Who’s awake at four in the morning and overthinking minor details in Desolation of Smaug? Hint: it’s me.
During a heated encounter between Thranduil and Thorin—regarding dragons, precious gems, and honour—Thranduil bursts into a fit of rage. His face briefly appears disfigured as he speaks; deep scarring smearing his skin, his left eye cloudy and dull. The moment quickly passes and he pulls away, returning to his unscathed state.
“Do not talk to me of dragon fire. I know its wrath and ruin. I have faced the great serpents of the north.”
Whilst the intended dramatic effect worked a charm, we’re yet to be presented with a canon explanation. There was no mention of such scarring in the books, so—as can only be expected with a following such as Tolkien has garnered—fans were quick to speculate.
In the director’s commentary, Peter Jackson does openly mention that Thranduil’s implied past with dragons was not mentioned in the books. He added this to the story himself, putting it forward as justification for the elf’s isolation and unwillingness to lend his assistance to the dwarves.
Perhaps whilst in battle with a dragon he was scarred irreparably, and is now forced to hide the mutilation through ‘glamour’ (an illusion used by elves to conceal imperfections, as they are known to pride themselves on their striking beauty. The use of glamour has not been directly referenced in Tolkien’s universe, but being an impeccably common fantasy trope, it fits the bill). This could mean several things:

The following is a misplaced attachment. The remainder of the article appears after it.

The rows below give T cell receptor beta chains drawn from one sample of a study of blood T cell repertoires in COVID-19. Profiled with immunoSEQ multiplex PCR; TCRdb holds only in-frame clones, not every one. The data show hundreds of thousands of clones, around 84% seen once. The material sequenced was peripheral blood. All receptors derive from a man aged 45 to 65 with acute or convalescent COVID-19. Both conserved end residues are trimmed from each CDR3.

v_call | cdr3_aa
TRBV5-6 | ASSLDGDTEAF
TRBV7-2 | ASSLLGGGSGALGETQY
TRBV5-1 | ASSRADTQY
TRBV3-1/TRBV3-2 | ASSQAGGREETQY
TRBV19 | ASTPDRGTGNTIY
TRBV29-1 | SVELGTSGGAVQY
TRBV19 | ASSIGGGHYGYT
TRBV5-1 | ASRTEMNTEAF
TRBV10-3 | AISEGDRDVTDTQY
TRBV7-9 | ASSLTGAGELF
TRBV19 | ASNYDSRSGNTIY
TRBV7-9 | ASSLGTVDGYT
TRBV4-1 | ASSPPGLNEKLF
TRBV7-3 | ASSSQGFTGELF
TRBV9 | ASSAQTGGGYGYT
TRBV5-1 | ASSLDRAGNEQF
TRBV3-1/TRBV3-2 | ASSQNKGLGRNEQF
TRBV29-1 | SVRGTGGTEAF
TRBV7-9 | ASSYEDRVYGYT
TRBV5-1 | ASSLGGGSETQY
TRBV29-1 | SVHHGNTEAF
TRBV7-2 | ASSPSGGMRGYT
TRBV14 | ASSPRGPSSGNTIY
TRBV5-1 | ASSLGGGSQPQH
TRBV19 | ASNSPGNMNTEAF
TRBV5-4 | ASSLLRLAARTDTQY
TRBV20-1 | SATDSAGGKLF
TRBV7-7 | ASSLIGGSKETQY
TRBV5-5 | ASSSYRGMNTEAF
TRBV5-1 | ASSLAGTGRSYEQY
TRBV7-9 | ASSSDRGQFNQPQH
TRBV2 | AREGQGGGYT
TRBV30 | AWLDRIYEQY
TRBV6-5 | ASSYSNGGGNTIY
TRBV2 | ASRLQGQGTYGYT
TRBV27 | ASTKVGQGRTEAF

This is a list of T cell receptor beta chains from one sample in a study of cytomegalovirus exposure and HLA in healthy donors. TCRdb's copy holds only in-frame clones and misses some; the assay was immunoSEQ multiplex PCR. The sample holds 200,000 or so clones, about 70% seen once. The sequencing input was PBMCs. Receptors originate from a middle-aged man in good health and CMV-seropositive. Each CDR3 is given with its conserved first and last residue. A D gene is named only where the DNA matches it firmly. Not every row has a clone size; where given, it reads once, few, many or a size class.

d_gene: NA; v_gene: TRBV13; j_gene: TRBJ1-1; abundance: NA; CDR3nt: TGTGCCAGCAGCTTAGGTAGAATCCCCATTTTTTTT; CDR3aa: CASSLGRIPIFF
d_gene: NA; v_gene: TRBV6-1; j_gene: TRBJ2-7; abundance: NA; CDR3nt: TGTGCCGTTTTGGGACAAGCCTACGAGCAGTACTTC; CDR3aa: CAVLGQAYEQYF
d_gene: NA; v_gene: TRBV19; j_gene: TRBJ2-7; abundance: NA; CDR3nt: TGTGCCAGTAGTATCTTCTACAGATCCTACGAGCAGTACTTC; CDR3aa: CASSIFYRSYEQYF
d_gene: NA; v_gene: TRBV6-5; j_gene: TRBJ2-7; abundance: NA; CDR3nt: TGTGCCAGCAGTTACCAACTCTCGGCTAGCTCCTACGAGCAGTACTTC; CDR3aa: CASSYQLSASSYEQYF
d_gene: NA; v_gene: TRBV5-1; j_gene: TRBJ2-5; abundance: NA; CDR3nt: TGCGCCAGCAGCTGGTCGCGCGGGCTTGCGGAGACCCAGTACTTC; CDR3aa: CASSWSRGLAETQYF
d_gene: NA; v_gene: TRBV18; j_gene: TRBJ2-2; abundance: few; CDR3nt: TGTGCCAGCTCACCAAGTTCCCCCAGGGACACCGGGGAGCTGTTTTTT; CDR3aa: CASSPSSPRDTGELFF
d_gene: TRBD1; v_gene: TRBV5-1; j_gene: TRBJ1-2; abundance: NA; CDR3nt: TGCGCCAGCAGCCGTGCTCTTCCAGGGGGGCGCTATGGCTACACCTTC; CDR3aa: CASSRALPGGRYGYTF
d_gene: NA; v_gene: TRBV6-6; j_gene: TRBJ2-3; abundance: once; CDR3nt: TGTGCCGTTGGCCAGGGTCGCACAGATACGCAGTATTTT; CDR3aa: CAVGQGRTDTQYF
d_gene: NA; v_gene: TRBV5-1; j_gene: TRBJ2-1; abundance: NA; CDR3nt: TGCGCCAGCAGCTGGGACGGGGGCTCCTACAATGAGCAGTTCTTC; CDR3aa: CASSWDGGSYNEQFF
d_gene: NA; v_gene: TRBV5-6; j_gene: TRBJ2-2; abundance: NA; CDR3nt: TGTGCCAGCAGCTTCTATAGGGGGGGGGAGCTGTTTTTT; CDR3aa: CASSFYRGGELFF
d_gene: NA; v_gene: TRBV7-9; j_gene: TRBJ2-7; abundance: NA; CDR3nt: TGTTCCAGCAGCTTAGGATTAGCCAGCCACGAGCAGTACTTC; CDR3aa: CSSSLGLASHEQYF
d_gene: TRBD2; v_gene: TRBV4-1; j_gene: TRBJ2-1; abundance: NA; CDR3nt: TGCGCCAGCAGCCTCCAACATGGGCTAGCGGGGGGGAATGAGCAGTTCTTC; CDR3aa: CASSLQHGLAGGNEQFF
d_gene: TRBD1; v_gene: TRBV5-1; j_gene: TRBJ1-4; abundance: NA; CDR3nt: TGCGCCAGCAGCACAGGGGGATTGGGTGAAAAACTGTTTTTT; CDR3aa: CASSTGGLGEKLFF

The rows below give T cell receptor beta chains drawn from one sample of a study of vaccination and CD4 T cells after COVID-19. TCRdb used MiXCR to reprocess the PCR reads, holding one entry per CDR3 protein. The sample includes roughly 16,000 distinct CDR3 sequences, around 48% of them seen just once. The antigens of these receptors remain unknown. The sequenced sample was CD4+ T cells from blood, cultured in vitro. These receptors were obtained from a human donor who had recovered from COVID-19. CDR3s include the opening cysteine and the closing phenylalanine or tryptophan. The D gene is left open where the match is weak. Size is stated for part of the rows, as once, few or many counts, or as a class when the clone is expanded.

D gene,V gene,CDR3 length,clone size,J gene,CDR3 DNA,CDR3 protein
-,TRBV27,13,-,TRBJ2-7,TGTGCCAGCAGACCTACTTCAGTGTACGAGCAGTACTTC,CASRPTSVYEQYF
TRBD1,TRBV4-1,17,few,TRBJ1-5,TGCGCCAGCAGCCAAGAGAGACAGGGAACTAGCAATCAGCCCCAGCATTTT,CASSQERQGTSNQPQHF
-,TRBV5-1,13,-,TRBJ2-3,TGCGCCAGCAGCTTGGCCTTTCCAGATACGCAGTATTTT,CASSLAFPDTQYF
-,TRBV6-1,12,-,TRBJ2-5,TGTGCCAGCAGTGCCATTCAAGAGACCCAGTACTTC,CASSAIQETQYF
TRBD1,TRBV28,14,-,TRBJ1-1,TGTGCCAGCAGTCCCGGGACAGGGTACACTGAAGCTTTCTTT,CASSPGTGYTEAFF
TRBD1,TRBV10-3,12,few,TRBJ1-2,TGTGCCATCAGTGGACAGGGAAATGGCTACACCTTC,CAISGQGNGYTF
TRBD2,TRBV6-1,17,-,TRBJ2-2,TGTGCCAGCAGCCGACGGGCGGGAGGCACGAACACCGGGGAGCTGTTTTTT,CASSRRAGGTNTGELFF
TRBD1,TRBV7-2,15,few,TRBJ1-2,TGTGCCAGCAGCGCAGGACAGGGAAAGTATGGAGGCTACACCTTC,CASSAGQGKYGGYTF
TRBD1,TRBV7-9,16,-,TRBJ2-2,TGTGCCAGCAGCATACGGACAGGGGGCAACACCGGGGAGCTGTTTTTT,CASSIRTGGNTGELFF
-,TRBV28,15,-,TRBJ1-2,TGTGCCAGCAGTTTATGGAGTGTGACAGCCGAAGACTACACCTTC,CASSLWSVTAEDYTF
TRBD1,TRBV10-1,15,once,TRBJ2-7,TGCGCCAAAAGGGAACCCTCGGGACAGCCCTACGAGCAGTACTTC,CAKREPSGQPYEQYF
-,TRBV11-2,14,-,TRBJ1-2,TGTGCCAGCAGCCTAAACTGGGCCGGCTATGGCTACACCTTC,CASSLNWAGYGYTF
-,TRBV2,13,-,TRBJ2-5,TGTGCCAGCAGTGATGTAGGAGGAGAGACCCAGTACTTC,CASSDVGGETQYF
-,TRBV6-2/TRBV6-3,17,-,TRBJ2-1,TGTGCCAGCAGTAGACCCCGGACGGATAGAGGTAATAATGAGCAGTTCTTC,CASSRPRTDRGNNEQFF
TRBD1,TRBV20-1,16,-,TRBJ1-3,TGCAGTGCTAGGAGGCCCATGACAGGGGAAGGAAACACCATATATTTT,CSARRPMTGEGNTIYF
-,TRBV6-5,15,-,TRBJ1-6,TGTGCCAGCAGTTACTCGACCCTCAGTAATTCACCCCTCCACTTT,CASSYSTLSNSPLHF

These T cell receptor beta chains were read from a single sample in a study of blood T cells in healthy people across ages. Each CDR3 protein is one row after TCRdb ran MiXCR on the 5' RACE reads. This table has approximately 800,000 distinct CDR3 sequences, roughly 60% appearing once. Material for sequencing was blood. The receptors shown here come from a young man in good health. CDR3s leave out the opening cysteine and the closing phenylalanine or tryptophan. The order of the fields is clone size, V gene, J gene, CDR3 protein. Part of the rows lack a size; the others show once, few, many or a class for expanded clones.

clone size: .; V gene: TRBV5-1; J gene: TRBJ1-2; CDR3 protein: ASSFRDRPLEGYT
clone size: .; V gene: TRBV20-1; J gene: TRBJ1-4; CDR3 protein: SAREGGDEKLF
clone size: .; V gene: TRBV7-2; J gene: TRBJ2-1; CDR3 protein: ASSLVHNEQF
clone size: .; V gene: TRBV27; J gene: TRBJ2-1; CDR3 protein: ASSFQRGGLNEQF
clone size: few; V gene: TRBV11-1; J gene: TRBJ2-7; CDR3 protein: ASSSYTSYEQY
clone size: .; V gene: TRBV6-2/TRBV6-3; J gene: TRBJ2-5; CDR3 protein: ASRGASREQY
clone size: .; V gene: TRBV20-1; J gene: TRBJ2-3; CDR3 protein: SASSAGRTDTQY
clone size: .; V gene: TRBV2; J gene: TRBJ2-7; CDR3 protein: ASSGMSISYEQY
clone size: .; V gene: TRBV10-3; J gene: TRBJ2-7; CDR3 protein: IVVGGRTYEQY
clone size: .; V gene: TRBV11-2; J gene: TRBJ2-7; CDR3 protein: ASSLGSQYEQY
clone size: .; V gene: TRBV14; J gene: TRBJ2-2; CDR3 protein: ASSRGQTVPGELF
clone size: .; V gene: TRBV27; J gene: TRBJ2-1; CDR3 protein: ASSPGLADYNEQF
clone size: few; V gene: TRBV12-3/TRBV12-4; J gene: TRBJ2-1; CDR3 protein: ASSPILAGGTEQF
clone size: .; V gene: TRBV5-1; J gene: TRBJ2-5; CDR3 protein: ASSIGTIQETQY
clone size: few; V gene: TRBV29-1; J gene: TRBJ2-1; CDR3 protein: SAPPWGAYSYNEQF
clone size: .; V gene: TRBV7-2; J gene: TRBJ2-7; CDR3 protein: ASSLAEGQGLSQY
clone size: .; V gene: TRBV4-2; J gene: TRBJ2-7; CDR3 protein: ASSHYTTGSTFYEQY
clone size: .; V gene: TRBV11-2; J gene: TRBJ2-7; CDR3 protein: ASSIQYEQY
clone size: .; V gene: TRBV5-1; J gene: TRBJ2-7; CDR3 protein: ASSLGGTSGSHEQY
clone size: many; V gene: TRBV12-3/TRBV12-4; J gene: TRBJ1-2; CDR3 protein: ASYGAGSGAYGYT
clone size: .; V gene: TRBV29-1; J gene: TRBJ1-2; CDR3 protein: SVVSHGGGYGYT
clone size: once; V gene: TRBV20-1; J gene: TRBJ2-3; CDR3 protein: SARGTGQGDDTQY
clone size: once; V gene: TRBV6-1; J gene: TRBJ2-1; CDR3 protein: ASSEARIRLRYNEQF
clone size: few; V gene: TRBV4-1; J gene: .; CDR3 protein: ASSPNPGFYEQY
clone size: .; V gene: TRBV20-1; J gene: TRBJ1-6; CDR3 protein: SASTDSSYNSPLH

• In his bout of upset, Thranduil lost focus and his disguise unwillingly fell.
• The illusion merely isn’t strong enough to conceal his scarring in moments of confrontational anger or panic. This may relate to a future point regarding “fëa” and “hröa”.
• Or, as is my preferred theory: to place emphasis on his words, and perhaps to prove his credibility on the matter, Thranduil intentionally dropped his façade, allowing Thorin a glimpse into the true horrors of coming face to face with a ferocious dragon.
On a slightly different note, Thranduil’s battle scars may have healed through time or spells, and not have been permanent at all (although it has been thrown around that dragon’s fire is the only thing incapable of healing through elvish means…I digress).
• In canonical Tolkien lore, whilst under extreme amounts of stress, elves’ hröa (the physical body) may be affected by their fëa (the soul), sometimes manifesting as a change in physical appearance or health. In this case, Thranduil was dwelling on his memory of battle, thus, it manifested as the physical appearance of his war scars.
• Or, he intentionally cast an illusion to make his war scars reappear before Thorin—once again, to emphasise his point.
Of course, another less in-depth theory is that he didn’t actually suffer this injury, but he conjured it for emphasis nonetheless. He doesn’t appear to be vision impaired for the rest of the movie, and he is one Middle Earth’s fiercest warriors, after all.
With that nerd rant done and dusted…what do you think?